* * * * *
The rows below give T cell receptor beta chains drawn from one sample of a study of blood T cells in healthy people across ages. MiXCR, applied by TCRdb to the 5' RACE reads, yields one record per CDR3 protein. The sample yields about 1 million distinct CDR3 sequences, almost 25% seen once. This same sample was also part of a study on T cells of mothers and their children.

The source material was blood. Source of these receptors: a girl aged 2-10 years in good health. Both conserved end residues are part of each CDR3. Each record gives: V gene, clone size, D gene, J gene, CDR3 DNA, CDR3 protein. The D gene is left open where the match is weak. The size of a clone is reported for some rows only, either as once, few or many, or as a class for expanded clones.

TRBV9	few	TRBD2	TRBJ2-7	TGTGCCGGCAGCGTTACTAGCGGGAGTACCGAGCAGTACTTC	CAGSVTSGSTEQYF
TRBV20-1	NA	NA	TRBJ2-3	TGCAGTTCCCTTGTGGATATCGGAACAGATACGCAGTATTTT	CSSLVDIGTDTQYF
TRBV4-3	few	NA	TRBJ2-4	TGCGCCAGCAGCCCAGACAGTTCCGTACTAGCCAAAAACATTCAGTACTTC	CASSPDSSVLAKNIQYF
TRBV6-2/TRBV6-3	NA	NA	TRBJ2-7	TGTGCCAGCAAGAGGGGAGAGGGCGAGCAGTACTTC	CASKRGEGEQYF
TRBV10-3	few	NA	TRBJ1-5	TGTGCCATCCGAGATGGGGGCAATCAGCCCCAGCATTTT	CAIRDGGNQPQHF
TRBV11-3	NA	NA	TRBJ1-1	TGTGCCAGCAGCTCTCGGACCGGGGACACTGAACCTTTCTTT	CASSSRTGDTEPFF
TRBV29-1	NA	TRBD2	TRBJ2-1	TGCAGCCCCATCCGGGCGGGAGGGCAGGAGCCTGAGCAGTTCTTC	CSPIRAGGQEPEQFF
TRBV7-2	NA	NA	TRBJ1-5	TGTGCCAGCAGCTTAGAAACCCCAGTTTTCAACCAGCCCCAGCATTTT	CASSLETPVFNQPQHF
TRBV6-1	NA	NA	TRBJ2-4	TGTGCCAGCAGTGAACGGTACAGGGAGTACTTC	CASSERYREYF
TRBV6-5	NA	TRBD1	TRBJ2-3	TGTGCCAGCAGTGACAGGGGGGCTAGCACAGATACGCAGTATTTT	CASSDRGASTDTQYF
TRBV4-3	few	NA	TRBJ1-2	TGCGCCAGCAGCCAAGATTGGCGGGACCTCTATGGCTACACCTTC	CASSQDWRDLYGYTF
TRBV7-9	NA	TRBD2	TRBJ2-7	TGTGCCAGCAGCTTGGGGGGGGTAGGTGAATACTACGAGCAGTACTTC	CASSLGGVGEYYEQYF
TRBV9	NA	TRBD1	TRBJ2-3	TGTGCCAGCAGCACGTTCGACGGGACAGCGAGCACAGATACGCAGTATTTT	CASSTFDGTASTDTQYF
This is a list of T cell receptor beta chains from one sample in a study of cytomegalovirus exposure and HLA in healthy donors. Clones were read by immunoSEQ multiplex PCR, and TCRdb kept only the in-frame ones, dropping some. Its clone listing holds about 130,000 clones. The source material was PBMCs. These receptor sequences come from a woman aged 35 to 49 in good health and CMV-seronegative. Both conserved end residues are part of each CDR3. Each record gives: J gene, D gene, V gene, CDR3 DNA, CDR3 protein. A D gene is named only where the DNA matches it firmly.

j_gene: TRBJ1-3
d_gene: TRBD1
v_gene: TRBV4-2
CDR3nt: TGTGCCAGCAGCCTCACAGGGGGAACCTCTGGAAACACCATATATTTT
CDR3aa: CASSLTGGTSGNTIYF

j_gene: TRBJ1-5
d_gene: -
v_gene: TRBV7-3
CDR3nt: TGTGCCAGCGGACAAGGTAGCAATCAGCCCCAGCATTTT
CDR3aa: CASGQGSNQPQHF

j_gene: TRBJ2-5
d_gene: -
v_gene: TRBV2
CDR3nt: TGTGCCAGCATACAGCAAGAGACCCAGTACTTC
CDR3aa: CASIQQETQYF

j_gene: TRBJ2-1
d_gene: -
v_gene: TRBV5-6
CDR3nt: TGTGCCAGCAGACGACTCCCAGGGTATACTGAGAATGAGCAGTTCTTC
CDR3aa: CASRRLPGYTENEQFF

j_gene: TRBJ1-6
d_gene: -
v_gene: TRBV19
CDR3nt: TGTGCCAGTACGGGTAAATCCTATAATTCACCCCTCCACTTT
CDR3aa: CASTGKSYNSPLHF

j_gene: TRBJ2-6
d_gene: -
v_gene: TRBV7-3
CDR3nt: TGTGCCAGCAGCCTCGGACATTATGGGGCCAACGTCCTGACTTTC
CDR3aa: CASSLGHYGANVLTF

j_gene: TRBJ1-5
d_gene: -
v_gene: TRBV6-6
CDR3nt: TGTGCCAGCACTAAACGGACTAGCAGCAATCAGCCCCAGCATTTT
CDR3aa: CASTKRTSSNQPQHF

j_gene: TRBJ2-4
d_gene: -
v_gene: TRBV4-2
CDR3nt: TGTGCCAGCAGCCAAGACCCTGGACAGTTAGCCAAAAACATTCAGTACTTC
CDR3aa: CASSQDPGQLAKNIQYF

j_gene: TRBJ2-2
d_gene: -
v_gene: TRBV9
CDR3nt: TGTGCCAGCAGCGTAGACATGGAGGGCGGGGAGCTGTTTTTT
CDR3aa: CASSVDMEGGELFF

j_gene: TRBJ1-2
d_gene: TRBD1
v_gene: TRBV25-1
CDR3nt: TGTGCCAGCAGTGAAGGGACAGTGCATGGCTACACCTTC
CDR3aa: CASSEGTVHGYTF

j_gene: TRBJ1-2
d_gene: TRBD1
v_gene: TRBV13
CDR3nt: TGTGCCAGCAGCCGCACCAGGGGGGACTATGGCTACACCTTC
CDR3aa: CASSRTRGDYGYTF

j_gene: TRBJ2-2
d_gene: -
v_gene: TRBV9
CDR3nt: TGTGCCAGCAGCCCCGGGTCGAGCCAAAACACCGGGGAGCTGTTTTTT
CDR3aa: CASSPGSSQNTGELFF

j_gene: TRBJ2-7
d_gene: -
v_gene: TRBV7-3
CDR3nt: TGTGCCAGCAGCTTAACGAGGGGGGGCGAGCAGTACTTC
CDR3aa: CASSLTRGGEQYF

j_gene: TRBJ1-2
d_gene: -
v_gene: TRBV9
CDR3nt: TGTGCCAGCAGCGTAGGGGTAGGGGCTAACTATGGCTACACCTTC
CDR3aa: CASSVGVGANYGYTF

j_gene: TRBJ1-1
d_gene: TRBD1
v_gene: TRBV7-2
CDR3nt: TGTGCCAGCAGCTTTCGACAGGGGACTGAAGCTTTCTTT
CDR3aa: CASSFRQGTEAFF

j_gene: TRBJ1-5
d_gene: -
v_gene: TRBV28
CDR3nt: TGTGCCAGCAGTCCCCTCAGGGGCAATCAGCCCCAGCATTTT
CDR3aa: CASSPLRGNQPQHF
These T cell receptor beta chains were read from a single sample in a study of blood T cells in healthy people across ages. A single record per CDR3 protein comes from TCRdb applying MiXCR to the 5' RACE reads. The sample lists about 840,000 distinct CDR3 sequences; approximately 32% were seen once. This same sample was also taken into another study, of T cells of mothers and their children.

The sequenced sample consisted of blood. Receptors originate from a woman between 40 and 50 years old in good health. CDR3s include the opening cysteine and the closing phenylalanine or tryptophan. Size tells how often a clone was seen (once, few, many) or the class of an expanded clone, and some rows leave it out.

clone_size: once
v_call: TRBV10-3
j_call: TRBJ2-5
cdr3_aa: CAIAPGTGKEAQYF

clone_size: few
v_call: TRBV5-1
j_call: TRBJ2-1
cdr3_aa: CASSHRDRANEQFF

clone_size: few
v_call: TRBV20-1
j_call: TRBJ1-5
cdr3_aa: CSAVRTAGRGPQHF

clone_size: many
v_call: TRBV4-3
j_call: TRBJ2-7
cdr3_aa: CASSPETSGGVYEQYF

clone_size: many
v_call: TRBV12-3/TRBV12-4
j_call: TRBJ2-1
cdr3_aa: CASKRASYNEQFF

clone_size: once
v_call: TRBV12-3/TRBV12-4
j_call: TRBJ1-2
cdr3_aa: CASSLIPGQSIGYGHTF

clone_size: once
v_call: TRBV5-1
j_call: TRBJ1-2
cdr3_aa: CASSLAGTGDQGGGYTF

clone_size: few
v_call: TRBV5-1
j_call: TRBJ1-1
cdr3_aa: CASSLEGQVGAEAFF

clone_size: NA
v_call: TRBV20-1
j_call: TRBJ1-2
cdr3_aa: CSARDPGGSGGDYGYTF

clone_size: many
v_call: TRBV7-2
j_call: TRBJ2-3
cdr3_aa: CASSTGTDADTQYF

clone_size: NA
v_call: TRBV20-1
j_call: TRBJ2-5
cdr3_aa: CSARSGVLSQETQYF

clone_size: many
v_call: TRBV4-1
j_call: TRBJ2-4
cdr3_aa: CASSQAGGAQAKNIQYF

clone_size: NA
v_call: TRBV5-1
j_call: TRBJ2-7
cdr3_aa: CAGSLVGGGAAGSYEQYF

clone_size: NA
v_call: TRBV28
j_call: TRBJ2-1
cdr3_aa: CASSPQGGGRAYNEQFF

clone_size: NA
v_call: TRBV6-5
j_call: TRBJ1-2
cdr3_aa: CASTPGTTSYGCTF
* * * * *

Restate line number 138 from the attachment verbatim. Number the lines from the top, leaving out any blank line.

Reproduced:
cdr3_aa: CASSTGTDADTQYF